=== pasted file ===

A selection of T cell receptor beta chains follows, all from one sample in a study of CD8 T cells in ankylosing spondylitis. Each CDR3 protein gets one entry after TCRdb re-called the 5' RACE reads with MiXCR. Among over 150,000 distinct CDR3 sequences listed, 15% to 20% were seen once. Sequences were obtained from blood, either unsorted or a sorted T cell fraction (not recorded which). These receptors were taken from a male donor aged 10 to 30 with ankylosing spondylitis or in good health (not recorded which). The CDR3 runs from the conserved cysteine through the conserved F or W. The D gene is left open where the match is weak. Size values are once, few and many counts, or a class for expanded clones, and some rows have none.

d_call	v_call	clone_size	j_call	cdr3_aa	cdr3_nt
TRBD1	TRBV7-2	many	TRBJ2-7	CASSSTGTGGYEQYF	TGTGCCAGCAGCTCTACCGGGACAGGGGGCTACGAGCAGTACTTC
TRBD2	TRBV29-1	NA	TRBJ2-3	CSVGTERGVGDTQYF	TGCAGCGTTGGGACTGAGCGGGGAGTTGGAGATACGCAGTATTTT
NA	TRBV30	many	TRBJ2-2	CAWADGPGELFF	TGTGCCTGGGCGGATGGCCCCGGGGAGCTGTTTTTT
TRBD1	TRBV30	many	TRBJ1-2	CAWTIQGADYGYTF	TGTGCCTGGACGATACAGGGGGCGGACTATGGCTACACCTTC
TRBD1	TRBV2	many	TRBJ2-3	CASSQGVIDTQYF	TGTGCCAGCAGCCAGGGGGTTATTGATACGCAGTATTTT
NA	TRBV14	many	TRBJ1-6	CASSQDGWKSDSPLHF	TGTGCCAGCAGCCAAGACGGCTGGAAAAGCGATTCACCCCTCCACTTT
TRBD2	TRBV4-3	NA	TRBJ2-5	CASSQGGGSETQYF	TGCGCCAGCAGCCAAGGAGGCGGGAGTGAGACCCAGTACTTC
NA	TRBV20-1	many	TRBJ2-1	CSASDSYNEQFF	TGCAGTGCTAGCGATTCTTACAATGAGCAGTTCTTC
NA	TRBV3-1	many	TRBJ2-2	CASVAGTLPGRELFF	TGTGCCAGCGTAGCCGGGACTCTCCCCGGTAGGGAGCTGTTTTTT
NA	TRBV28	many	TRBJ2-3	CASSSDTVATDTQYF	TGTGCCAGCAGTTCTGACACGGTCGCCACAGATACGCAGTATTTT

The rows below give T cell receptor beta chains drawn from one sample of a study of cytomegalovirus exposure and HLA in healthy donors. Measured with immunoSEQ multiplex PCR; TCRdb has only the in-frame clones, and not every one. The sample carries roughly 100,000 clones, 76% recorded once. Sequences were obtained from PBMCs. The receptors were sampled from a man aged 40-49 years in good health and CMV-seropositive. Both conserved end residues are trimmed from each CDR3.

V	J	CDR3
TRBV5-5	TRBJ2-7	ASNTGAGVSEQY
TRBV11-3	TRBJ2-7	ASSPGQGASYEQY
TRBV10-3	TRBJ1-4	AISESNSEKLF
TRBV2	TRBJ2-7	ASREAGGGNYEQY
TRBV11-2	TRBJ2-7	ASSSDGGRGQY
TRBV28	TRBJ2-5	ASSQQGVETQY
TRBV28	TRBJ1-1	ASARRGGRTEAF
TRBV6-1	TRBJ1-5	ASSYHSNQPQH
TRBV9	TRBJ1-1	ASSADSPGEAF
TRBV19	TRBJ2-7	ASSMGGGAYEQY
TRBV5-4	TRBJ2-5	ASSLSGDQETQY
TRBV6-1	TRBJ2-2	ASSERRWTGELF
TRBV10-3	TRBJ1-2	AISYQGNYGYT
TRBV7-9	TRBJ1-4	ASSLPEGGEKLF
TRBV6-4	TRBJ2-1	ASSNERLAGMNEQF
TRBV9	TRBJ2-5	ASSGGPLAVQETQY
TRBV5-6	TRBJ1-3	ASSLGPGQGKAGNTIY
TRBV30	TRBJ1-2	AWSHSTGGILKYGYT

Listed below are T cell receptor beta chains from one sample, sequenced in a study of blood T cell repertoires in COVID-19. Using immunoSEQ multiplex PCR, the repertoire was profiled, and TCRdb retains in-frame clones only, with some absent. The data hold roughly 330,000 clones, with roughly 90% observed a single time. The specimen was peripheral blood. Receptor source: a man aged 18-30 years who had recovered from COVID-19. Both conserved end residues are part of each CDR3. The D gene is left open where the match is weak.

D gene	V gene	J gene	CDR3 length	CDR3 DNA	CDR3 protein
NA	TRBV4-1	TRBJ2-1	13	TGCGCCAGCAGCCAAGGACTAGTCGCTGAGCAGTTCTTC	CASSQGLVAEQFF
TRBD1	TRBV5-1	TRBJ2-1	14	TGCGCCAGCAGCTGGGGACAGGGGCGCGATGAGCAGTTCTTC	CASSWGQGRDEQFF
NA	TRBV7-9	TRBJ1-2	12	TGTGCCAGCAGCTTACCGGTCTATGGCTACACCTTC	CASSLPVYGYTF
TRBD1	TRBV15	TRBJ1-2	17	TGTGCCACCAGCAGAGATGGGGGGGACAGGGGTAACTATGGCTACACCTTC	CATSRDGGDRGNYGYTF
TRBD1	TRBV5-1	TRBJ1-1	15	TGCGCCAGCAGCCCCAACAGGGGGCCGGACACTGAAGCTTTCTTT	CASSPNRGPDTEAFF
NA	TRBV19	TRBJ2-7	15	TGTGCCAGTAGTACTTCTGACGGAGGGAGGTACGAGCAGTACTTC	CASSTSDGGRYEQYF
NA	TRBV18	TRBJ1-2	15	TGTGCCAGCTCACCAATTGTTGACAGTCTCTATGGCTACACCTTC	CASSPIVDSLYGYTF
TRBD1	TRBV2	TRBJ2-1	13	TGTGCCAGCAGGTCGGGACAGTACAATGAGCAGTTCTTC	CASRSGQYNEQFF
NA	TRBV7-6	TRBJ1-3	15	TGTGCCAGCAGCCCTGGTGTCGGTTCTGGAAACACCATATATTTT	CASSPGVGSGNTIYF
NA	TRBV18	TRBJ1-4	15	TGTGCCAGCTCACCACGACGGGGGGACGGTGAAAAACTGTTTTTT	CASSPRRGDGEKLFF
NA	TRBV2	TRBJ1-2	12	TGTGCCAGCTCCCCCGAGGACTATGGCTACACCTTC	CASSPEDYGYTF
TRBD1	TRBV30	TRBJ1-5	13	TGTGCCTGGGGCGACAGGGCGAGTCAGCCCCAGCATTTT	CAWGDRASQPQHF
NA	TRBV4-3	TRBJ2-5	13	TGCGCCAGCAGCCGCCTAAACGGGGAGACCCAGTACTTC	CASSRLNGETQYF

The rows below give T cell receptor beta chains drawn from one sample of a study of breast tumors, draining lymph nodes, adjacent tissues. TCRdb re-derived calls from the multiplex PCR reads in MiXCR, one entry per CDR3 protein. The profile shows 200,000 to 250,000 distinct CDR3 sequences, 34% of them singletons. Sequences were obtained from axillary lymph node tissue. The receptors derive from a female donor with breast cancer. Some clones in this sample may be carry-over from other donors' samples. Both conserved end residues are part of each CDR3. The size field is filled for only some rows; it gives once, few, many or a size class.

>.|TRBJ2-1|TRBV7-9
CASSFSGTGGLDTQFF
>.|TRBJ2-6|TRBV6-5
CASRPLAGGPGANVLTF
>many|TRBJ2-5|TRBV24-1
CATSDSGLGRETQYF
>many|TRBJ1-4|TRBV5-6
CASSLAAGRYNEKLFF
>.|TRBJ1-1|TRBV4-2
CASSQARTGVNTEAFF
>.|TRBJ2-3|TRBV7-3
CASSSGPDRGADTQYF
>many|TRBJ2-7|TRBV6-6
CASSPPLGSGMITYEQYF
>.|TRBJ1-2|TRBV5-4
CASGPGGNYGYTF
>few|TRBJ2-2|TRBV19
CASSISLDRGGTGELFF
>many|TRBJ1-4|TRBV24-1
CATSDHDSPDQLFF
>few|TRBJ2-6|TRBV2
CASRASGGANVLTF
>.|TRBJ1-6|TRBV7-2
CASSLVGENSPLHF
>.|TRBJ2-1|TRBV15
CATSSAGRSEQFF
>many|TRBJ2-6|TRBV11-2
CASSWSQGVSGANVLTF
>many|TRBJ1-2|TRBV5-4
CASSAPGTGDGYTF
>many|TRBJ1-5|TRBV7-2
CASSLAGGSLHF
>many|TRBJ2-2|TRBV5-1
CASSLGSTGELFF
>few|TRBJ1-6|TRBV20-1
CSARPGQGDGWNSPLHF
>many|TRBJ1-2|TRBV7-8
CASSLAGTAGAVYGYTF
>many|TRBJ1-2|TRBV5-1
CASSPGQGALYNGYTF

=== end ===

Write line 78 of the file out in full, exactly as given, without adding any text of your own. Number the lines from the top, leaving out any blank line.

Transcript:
CASSAPGTGDGYTF